Against the traditions: Tajik women with “masculine” professions

Against the traditions: Tajik women with “masculine” professions

Submission on the division of occupations into “male” and “female” in Tajik society still persist. Is it worth it to divide them? Trolleybus driver Sadbarg Saidov, welder Rohila Murodova and tractor Sairam Sharipov sure that it is not necessary.

Our correspondent in Dushanbe, tells about three women who chose contrary to the established norms of the “male professions”. But it was not easy for them.

However, their stories are the exception rather the rule, because the majority of Tajik women are still afraid to go against traditions and public opinion.

For our heroines, the independent choice of profession is a great achievement, but before they were able to use it, each of them have passed difficult, and sometimes even bitter way of life.

Their example shows young girls that they can achieve the dream.

Sadbarg Saidov, 46, Dushanbe

I am the driver of a trolley bus. Work on the line for seven years. To be honest, behind the wheel, I sat in despair, simply because at some point I had no other choice.

I was born and raised in the countryside. Graduated with “excellent”, dreamed of becoming a policeman, but to continue their education failed. For the village in my time, hardly anyone of the girls after leaving school he went to UNIVERSITY. As we were preparing for marriage, this was our main purpose — so we were brought up. My parents were no exception, and they held the same views.

Most women meekly accept their fate; those who reject centuries of accepted norms of behavior, very little.

You have to understand that you’re not just fighting tradition, you can offend the parents, they can turn on you, and this is the worst. The word elders is law.

So me at age 20 I was married. My consent of course nobody asked. These are national traditions.

I soon gave birth to four children. But the family life went wrong, and we soon parted. After the divorce I went back to my parents. Your space I had, my husband lived in his parents ‘ house.

In the family home, everything changed. The brothers managed to marry, there was daughter-in-law, their children were born. Became crowded together. I couldn’t stay there and decided to try his luck in the city.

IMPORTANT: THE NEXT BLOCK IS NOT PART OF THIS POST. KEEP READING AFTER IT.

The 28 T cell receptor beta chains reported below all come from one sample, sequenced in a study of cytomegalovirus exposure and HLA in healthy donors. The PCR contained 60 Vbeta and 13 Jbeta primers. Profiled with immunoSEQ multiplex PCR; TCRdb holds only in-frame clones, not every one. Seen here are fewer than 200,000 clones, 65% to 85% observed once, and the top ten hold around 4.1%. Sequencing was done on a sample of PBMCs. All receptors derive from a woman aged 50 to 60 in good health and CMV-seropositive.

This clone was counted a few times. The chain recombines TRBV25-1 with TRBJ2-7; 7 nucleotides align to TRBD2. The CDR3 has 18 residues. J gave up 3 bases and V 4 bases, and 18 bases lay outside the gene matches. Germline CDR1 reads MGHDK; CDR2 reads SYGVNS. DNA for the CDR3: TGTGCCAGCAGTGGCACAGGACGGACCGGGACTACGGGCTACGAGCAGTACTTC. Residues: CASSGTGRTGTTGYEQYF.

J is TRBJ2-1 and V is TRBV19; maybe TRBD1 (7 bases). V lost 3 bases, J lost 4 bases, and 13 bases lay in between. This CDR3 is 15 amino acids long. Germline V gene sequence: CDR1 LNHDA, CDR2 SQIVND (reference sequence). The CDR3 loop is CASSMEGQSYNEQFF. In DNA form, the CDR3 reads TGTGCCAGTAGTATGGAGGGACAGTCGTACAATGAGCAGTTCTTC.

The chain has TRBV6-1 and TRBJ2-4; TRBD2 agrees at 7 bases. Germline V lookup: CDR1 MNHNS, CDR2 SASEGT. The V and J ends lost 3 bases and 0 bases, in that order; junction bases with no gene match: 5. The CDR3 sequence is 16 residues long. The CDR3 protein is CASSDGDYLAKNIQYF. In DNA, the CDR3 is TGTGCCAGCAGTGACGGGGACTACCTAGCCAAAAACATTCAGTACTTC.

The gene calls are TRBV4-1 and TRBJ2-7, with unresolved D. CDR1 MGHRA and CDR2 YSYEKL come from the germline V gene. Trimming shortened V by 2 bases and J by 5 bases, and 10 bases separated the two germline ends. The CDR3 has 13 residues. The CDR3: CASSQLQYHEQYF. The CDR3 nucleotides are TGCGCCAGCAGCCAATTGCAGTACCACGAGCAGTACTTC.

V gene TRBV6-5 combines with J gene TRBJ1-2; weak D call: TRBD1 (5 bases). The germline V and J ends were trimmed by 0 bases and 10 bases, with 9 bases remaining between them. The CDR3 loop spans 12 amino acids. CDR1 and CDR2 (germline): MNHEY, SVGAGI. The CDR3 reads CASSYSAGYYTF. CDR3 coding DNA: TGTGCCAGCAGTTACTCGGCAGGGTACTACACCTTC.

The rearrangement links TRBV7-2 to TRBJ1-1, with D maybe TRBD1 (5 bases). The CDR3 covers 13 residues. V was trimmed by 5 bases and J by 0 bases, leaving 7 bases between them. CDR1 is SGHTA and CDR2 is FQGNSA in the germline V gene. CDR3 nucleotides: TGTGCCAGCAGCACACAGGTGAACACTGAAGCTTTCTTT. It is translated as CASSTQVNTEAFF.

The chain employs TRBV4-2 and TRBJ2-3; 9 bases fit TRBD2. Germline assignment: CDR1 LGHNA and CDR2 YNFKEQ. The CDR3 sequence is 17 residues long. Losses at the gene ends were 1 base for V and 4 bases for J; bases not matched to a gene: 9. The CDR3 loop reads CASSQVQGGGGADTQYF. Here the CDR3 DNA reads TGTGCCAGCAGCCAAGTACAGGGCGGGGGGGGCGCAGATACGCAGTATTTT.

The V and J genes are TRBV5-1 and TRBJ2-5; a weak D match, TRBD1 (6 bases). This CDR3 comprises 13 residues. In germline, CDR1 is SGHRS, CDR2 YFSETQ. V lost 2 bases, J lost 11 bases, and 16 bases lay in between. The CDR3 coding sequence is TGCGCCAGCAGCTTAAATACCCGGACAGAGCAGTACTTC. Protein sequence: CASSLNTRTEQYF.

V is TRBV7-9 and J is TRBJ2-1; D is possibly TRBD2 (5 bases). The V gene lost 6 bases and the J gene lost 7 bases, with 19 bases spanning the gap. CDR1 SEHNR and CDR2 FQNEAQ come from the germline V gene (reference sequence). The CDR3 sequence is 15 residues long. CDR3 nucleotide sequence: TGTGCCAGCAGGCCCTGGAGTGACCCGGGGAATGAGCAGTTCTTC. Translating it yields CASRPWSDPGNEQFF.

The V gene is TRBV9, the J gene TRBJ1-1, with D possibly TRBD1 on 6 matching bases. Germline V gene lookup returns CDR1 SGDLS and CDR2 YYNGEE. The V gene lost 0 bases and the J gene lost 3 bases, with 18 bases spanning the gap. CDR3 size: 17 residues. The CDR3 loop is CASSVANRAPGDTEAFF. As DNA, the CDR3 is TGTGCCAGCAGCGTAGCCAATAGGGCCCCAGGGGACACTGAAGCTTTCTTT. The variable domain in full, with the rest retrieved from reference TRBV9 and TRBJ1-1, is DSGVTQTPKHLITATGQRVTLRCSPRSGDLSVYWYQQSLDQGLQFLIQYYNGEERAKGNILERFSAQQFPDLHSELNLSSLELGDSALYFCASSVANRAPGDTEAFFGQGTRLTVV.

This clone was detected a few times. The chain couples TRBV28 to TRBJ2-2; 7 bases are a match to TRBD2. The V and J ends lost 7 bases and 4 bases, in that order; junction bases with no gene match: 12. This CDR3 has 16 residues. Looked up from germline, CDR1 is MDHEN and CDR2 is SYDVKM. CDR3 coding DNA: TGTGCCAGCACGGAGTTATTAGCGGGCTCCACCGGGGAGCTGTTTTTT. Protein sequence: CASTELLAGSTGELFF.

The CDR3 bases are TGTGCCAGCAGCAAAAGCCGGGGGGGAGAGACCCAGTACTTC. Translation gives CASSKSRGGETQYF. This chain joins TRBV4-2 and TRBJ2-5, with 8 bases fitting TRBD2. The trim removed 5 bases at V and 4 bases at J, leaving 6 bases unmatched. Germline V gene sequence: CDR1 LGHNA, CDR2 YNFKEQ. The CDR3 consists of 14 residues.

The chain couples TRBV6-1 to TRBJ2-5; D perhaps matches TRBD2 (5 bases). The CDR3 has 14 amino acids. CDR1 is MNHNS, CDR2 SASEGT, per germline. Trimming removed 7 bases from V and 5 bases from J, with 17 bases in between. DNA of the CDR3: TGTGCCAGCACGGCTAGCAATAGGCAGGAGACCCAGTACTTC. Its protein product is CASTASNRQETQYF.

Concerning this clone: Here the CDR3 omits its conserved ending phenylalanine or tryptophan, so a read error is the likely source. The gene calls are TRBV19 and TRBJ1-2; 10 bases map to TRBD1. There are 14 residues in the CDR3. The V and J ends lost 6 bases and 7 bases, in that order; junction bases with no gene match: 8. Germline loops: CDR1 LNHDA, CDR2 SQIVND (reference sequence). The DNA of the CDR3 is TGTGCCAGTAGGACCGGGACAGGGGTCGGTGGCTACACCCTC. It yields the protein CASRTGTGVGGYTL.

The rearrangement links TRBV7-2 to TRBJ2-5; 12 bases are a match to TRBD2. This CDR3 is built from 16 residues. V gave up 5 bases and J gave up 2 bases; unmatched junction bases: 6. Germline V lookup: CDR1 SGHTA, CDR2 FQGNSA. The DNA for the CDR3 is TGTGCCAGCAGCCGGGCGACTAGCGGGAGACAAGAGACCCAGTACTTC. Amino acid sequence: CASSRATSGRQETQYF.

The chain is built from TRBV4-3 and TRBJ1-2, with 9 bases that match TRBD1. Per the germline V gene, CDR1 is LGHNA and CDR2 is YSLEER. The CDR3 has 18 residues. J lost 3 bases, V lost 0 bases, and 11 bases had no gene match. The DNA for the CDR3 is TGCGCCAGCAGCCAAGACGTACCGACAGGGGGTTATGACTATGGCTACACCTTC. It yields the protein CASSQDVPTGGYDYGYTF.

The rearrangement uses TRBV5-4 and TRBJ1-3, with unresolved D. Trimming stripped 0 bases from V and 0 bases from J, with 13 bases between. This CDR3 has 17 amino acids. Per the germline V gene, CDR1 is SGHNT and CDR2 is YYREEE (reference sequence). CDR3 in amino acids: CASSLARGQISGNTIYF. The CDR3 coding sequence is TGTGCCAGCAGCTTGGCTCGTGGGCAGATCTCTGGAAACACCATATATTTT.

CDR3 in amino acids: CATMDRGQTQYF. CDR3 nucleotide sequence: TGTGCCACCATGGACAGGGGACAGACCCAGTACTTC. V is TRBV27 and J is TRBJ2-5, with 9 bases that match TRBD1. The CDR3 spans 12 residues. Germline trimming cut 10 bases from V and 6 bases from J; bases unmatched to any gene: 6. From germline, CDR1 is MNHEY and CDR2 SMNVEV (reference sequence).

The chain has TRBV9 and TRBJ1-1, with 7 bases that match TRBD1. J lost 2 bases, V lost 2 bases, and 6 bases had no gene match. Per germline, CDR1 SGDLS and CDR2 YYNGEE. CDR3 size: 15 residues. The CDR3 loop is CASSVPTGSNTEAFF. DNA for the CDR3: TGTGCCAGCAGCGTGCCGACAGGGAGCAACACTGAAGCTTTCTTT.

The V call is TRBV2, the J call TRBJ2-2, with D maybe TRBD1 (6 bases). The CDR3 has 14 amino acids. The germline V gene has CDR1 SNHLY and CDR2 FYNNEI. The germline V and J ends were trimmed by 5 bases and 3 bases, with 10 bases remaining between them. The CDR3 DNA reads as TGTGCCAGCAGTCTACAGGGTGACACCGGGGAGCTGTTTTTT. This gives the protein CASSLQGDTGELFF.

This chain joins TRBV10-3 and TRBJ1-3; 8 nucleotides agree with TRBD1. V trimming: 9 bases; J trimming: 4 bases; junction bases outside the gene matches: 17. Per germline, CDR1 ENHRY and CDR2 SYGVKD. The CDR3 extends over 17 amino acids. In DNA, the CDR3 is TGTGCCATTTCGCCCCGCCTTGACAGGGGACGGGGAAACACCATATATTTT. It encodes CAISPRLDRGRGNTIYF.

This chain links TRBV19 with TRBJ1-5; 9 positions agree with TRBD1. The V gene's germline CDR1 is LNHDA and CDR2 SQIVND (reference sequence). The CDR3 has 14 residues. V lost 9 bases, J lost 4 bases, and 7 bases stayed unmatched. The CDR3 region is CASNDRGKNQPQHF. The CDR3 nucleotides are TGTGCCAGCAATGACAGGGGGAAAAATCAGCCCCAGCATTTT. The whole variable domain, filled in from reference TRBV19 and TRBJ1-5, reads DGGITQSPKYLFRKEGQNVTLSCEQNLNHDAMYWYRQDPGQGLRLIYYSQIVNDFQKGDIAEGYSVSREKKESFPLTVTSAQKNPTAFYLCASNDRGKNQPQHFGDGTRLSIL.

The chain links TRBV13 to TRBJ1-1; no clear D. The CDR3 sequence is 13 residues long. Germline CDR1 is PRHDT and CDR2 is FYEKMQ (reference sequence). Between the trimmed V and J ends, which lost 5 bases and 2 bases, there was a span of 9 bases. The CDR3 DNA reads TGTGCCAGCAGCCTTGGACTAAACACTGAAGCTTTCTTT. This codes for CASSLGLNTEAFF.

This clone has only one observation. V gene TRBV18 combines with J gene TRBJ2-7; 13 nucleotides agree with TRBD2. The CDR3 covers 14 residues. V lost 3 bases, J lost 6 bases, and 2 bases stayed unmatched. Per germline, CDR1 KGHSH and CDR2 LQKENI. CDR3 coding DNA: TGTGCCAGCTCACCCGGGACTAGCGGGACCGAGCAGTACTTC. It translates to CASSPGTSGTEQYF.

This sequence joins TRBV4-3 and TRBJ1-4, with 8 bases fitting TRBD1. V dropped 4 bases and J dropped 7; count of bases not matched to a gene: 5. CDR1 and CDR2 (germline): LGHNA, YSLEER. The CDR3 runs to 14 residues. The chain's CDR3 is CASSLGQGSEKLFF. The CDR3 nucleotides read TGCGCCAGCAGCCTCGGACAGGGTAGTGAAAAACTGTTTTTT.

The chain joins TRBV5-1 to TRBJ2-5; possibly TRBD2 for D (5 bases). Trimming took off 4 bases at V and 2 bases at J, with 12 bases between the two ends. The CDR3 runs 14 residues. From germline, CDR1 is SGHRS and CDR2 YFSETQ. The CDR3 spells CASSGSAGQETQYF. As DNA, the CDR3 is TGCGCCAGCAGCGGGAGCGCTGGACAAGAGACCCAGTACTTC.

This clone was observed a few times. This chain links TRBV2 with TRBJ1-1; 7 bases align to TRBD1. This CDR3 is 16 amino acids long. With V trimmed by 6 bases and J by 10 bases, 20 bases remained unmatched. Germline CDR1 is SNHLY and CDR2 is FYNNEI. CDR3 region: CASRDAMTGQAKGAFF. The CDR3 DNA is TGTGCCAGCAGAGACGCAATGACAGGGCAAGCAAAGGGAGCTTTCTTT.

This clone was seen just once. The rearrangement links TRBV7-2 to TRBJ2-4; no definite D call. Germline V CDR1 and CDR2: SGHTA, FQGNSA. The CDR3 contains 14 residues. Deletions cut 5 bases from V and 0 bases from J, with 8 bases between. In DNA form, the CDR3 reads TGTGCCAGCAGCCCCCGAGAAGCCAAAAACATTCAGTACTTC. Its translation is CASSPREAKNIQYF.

In Dushanbe I began to do what she could do well — cooking. Got a job as a cook. First in the dining room at the Bazaar, then in the canteen. Tired, scared, got a little.

Somehow one of my friends suggested me to go to study to become a trolleybus driver. At first I did not take this offer seriously, then got very scared. I — driving public transport in the city with heavy traffic? Around the car, the people, can I handle it? I, a village girl, control the trolley? To cook food, wash dishes, clean — Yes, it can, it’s a female thing, but driving? Very scared.

But decided to try. How can wash pots and peeling potatoes! Enrolled in driving courses. He studied for a few months; gradually the fear left, there was confidence in their abilities.

For seven years I drive a bus. My children are very supportive. But others had a mixed reaction to my work.

Men favorably to my occupation, but women do not always behave appropriately. Condemn me married housewife.The news3 reasons why women despise other women

They just don’t understand me. They provide men who decide for them all the problems. They do not think that life is different, and tomorrow they may be left without this support. And then what?

I get up at four in the morning, and at five already going on shift. My work day ends at six, eight, and sometimes 11 PM. This is difficult physical work, sitting, working with people, each with different character and mood, but I should always be friendly and collected. Hard work, but I like it.

His daughters and sons I was not able to give education. I have not had the opportunity, but I really wish they got a specialty occupation. His daughters married.

My dad is now very supportive and proud of me. He cites me as an example to the brethren; he regrets that once gave me permission to study. Unfortunately, life is not to turn back, because I really suggest to parents: children need to be given the opportunity to make choices in their own lives.

Rohila Murodova, 22, Kulob

I am the welder. It was my choice. On my course in Kulyab construction Lyceum learn 27 people, of which I’m the only one girl, and all the other men. I really like the chosen specialty. To master the welding thing, too, was easy.